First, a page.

Very little seems to have been written about this species and it is not included in most regional wildflower books. Despite its common name, it is herbaceous and rarely stands more than 2-3 feet tall. The leaves are very linear and clasp the stem. Each leaf is about 1/2-3/4 inch long.
Flowering occurs from spring through fall. Each bloom is no more than 1/4 wide. The flowers are somewhat rose-shaped, but comprised of 4 pale yellow to cream white petals. I suspect that they are mostly bee pollinated as others in this genus are. The weevils in the above photo were not pollinating the blooms.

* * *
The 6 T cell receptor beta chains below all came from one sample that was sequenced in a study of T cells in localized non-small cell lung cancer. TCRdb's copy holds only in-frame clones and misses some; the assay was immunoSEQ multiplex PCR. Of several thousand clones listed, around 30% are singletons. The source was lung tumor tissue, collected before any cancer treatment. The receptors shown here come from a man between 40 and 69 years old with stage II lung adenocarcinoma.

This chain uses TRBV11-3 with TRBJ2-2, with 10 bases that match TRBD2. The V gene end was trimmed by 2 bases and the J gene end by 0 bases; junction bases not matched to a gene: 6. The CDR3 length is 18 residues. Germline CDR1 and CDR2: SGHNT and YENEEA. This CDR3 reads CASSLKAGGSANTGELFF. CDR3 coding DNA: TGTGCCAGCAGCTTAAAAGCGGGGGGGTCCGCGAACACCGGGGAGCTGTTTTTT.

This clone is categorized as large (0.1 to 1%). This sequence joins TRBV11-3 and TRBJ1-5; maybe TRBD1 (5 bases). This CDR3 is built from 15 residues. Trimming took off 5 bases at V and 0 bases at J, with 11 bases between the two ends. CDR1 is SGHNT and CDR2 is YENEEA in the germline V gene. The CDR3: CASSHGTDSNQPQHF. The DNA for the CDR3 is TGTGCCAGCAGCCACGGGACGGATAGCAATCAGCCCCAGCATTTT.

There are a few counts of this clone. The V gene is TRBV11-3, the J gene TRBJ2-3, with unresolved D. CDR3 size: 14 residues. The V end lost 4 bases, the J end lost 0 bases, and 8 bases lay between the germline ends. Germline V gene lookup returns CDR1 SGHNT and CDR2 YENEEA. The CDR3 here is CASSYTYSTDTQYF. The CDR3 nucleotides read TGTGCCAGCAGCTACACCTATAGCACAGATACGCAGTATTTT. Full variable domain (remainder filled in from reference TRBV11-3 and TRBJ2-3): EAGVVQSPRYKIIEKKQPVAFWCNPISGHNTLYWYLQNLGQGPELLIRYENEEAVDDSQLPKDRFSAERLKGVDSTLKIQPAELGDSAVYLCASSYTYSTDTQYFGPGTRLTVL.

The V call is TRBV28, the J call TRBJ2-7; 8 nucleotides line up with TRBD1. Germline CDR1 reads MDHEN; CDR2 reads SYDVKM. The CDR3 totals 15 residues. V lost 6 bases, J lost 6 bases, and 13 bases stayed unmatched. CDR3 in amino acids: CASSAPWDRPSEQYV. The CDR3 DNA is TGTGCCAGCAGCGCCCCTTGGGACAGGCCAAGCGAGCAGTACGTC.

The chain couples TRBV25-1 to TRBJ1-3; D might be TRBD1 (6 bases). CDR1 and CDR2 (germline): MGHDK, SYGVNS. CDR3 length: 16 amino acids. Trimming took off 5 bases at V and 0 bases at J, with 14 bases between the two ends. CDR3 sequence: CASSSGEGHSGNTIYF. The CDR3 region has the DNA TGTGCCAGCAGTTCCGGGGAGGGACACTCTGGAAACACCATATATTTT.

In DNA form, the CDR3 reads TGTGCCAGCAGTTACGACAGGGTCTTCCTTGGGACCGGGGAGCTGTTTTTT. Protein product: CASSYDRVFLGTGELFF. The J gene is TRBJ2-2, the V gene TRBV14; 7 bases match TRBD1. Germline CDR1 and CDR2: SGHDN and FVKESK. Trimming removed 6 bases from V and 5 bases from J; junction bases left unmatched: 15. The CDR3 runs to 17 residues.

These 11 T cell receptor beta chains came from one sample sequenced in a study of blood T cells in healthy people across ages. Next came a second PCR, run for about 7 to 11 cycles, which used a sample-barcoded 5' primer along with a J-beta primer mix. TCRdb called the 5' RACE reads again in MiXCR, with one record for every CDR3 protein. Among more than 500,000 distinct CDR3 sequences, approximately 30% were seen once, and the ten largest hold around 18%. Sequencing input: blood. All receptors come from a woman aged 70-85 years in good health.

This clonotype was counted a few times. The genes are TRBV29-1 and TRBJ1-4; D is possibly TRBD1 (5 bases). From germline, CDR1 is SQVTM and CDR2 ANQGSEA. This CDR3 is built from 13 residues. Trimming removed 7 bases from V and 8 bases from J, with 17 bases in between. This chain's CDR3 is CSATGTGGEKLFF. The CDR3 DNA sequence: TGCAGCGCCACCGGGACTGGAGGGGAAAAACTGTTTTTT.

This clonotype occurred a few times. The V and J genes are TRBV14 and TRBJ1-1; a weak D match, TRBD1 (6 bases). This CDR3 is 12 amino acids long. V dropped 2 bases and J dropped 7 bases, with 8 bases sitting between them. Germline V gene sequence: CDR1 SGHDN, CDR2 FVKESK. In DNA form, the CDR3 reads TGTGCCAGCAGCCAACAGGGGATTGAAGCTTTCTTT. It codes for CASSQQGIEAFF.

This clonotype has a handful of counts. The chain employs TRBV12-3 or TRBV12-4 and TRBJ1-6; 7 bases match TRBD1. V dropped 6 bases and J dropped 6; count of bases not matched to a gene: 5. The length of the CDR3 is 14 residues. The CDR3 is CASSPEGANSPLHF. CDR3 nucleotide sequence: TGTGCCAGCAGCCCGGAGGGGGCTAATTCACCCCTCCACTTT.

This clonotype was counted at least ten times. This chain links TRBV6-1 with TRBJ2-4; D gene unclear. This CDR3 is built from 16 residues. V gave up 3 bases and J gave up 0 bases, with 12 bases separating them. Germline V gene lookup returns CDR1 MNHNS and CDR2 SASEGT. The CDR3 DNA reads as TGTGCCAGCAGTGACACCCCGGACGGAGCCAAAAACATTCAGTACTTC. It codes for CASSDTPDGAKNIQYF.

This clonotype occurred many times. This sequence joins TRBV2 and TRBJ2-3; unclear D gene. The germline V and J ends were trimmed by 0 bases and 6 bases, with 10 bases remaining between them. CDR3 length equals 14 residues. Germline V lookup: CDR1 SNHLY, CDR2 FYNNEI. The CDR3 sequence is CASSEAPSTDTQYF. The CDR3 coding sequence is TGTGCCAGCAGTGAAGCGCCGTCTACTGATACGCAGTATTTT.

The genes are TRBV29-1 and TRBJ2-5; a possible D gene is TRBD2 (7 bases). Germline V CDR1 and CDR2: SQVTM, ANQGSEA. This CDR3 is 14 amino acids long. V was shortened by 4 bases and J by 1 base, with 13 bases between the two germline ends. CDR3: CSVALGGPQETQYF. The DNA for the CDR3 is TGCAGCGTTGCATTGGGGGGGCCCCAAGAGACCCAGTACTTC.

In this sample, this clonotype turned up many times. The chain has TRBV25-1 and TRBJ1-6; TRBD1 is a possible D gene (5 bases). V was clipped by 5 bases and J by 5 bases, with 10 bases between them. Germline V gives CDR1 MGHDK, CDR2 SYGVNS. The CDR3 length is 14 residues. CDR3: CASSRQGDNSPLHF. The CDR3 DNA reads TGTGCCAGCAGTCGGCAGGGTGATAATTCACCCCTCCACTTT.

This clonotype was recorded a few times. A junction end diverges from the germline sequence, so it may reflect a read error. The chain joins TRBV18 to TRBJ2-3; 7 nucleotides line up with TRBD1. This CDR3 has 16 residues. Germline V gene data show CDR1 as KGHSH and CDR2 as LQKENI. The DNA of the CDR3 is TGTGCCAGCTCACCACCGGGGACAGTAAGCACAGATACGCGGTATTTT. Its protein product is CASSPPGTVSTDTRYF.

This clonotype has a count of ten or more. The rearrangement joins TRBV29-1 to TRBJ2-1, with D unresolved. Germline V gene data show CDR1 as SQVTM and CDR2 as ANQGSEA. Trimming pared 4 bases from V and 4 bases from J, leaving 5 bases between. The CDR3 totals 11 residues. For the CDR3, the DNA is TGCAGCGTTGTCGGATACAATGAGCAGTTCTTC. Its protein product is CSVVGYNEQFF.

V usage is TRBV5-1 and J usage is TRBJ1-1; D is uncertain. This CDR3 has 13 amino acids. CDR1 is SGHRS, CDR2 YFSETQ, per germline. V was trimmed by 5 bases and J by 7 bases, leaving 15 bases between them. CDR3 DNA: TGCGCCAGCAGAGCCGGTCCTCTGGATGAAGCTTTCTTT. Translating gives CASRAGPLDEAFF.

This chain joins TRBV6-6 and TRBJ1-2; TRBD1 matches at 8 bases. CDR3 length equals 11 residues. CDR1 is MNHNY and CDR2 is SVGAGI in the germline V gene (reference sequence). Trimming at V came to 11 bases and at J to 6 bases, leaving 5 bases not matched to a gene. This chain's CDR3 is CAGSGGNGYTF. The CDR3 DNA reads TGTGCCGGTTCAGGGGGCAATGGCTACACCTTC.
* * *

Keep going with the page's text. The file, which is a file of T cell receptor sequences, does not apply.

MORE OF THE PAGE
Shrubby primrosewillow is an interesting, but not particularly attractive species. It has never, to my knowledge, been offered for sale commercially. I suspect it would be easy to propagate from the ripe seed once the capsules have matured. If you choose to try it in a landscape, make sure you are adding it to a very moist site.